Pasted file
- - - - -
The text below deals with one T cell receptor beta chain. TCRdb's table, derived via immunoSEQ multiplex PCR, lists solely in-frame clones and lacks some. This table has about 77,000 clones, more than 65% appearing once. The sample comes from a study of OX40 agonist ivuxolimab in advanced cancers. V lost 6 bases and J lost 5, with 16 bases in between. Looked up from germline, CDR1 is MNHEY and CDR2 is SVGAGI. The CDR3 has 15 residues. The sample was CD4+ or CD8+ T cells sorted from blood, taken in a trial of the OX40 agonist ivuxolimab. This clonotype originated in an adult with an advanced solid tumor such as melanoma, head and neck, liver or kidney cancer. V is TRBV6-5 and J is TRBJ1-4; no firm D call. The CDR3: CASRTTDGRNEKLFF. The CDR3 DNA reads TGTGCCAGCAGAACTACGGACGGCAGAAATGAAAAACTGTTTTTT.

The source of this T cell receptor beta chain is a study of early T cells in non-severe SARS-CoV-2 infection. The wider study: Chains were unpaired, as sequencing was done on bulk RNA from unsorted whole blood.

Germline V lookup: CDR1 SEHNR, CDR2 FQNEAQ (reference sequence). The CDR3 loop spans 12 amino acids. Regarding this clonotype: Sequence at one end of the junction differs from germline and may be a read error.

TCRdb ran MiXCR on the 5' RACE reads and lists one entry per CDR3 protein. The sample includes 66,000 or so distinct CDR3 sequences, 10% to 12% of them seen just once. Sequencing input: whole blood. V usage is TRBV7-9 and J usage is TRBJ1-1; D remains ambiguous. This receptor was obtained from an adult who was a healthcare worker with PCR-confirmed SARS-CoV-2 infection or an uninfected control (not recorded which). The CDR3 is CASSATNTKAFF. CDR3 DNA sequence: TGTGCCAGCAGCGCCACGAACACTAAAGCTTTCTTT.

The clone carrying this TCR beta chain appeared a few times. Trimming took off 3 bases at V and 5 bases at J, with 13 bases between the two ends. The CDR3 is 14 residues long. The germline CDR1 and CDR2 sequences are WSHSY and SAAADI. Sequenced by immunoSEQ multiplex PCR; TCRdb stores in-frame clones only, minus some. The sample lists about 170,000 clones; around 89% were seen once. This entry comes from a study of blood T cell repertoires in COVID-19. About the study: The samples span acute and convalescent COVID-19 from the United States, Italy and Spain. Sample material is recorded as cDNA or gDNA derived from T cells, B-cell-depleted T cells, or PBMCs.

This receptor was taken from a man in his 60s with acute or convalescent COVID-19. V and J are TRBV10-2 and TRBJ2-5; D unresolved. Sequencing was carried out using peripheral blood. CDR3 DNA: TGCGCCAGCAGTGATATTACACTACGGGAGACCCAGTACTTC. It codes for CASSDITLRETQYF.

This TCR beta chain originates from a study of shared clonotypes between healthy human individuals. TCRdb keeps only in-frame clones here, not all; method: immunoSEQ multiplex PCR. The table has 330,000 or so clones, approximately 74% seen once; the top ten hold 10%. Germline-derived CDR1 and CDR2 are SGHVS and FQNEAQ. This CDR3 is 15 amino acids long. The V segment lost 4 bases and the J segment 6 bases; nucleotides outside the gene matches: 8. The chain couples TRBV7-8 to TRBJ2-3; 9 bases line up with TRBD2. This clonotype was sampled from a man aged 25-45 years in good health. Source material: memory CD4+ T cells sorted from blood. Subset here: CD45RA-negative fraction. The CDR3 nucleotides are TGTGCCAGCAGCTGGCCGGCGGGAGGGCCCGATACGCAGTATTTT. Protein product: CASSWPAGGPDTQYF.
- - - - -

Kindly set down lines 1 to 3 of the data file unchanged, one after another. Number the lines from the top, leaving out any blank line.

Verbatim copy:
The text below deals with one T cell receptor beta chain. TCRdb's table, derived via immunoSEQ multiplex PCR, lists solely in-frame clones and lacks some. This table has about 77,000 clones, more than 65% appearing once. The sample comes from a study of OX40 agonist ivuxolimab in advanced cancers. V lost 6 bases and J lost 5, with 16 bases in between. Looked up from germline, CDR1 is MNHEY and CDR2 is SVGAGI. The CDR3 has 15 residues. The sample was CD4+ or CD8+ T cells sorted from blood, taken in a trial of the OX40 agonist ivuxolimab. This clonotype originated in an adult with an advanced solid tumor such as melanoma, head and neck, liver or kidney cancer. V is TRBV6-5 and J is TRBJ1-4; no firm D call. The CDR3: CASRTTDGRNEKLFF. The CDR3 DNA reads TGTGCCAGCAGAACTACGGACGGCAGAAATGAAAAACTGTTTTTT.

The source of this T cell receptor beta chain is a study of early T cells in non-severe SARS-CoV-2 infection. The wider study: Chains were unpaired, as sequencing was done on bulk RNA from unsorted whole blood.

Germline V lookup: CDR1 SEHNR, CDR2 FQNEAQ (reference sequence). The CDR3 loop spans 12 amino acids. Regarding this clonotype: Sequence at one end of the junction differs from germline and may be a read error.